Video Rating: 4/5  3D Rating: NA

The movie is presented in its widescreen television aspect ratio of 1.78:1 and is anamorphically enhanced for widescreen televisions. Why Disney chose to release their film only on DVD rather than in high definition to better capture the look of the televised production is a mystery, but the standard definition transfer is more than adequate with pleasing sharpness that is not, however, outstanding (do these young performers really need glamour photography at their ages or is the transfer a trifle soft?). Color is vivid and nicely presented with no blooming, and black levels for nighttime scenes are rich and inky. The movie has been divided into 16 chapters.



Audio Rating: 4/5

Matching the quality of the cable broadcast, the Dolby Digital 5.1 sound mix does right by the film’s musical program offering a wide soundstage for the instrumentation while the voices remain rooted to the center channel. On a TV budget, there aren’t a great deal of sweeping atmospheric effects that use the split surrounds to astounding effect, but the few that are present (Maleficent swirling around once she regains her powers) are certainly competently conceived and executed.



Special Features Rating: 2.5/5

#Mal (4:30): a succession of Twitter/Instagram messaging between the leading characters in the story.

 

Backstage Dance Rehearsals (7:31): director Kenny Ortega and his co-choreographer Paul Becker put the cast through their paces as rehearsals for four production numbers are shown. Weighing in on their dance abilities (or lack thereof) are Dove Cameron, Cameron Boyce, Booboo Stewart, Jedidiah Goodacre, Mitchell Hope, and Sofia Carson.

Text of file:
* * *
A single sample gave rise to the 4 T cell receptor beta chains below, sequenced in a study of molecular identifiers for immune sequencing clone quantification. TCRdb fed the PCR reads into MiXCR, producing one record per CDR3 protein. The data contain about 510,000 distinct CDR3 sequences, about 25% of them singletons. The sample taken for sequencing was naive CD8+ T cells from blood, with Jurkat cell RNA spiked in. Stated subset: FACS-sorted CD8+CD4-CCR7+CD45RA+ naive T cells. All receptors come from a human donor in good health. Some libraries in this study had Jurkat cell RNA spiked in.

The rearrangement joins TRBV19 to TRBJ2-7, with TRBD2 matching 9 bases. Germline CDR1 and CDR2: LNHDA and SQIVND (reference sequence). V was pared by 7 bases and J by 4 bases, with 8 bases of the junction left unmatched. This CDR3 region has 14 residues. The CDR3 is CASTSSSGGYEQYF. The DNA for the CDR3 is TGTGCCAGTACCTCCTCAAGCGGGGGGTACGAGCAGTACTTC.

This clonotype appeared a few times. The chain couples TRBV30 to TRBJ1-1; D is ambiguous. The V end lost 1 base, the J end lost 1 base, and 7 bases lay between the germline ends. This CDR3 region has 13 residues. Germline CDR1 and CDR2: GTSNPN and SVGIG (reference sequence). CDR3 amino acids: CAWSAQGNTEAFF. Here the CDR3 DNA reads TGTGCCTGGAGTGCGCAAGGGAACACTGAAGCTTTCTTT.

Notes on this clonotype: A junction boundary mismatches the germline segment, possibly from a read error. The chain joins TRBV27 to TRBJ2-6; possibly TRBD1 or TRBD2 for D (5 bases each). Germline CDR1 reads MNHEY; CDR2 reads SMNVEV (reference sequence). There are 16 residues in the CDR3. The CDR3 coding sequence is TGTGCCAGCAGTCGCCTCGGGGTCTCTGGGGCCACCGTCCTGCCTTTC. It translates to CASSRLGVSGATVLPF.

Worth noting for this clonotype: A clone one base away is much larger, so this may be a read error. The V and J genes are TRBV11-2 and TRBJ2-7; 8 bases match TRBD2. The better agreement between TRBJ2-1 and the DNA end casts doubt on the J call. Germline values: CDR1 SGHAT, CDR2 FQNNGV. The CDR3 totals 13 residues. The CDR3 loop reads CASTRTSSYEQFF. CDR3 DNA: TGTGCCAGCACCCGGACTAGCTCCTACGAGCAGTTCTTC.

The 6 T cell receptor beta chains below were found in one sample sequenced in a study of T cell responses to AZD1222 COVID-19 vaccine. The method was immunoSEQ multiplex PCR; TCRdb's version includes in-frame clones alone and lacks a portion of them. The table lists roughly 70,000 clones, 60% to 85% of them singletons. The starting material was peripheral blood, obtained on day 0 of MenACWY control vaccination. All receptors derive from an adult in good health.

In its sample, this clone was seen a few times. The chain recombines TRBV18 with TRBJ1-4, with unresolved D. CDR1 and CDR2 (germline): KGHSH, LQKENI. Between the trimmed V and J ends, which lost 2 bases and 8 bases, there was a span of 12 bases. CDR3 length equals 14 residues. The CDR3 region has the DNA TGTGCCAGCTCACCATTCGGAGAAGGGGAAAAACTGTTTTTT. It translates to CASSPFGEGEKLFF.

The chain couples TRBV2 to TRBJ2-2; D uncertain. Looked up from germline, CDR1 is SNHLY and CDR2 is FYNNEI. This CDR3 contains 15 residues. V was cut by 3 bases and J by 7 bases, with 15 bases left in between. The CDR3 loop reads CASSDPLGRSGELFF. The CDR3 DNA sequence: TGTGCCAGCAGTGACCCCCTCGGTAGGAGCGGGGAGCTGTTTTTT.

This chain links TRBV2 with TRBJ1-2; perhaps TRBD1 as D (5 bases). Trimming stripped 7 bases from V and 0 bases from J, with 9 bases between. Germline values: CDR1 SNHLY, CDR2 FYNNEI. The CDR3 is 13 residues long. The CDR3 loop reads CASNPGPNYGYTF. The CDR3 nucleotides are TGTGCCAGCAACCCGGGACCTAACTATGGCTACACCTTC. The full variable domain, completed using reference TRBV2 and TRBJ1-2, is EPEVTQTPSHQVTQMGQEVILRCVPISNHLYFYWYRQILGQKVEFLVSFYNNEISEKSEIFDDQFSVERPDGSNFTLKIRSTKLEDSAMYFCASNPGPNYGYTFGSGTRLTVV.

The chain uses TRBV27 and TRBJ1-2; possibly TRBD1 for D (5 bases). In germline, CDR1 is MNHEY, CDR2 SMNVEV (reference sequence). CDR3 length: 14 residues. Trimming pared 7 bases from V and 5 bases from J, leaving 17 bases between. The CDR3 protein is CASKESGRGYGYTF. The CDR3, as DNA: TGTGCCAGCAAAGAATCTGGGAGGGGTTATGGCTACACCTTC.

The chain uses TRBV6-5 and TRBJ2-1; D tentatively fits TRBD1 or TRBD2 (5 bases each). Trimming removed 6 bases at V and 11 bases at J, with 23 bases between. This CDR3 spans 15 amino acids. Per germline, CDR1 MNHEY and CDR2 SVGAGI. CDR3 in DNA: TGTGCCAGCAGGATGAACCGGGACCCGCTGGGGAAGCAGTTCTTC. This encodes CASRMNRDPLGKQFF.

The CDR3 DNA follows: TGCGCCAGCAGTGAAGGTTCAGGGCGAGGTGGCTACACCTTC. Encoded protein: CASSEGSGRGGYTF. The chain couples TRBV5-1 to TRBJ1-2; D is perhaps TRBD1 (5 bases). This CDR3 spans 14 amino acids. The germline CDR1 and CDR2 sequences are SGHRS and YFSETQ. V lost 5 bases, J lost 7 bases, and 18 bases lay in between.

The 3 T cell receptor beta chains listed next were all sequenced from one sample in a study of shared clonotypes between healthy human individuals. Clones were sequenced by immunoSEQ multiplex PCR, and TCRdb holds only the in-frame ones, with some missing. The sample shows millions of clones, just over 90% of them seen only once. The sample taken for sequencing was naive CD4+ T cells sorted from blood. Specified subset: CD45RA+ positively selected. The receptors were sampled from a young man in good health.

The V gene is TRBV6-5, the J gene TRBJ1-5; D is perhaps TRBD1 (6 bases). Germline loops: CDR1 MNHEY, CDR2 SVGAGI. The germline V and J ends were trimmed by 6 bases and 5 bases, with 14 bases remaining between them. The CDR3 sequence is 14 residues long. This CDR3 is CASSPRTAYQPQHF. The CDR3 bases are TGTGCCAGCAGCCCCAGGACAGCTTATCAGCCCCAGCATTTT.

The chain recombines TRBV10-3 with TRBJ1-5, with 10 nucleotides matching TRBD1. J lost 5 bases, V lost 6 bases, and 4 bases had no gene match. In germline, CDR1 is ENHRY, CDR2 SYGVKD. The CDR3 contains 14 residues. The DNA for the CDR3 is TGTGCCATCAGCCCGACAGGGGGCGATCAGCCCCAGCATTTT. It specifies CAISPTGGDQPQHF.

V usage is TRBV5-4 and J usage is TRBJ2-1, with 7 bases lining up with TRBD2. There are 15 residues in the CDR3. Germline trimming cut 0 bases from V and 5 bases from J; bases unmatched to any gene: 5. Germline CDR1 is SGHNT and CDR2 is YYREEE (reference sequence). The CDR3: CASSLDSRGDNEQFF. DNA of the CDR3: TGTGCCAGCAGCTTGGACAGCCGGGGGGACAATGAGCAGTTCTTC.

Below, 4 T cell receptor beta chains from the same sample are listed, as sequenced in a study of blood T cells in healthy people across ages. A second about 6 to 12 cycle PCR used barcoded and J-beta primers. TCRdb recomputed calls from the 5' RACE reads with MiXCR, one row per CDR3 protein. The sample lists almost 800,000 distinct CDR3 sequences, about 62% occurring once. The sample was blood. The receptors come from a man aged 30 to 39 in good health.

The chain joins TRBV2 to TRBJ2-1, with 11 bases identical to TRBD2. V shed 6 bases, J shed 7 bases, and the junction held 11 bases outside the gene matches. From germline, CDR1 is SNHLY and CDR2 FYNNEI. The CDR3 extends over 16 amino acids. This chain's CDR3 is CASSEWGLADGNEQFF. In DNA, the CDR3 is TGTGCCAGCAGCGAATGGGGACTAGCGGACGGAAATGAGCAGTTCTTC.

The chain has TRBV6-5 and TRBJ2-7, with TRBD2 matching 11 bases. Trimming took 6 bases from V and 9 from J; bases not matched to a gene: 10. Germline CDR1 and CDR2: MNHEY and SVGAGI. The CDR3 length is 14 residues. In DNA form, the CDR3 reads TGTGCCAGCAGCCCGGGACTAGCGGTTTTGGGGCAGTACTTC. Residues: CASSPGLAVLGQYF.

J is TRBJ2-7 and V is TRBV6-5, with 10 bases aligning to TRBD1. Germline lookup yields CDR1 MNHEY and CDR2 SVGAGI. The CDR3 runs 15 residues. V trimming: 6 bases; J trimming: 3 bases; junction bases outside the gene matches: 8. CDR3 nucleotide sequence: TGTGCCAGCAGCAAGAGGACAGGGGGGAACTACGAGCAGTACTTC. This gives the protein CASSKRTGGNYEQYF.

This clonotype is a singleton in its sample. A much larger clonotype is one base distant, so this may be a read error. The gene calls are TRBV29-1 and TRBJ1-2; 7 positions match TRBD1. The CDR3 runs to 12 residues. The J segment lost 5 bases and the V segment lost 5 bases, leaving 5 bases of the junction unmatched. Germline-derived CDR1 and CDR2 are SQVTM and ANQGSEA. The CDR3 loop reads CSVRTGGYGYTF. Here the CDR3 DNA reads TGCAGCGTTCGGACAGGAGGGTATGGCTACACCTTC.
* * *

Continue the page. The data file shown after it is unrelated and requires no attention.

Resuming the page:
Blooper Reel (2:16)

 

Descendants: Wicked World (0:19): a very brief sneak peek at a series of animated shorts coming to the Disney Channel in the fall.

 

Promo Trailers: Disneynature: Born in China, Aladdin.



Overall Rating: 2.5/5

It’s very disappointing that Disney chose to release their newest musical TV-film only on DVD rather than on Blu-ray (one supposes that a Blu-ray may come later as it did with High School Musical if sales numbers suggest it). Still, for the young set, Descendants is a decent piece of entertainment that merely lacks the freshness and variety that might have made it a more memorable piece for all ages rather than just for the young.


Reviewed By: Matt Hough


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MatthewA

Senior HTF Member
Joined
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Messages
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Disney has a knack for coming up with wonderful concepts but putting the wrong people in charge of their execution. Case in point: this. It could have been SO good if it had been done with the same budget/target audience as Once Upon a Time. And since Andrew Lippa wrote a song for Kristin Chenoweth, why didn't they just ask him to write a complete score?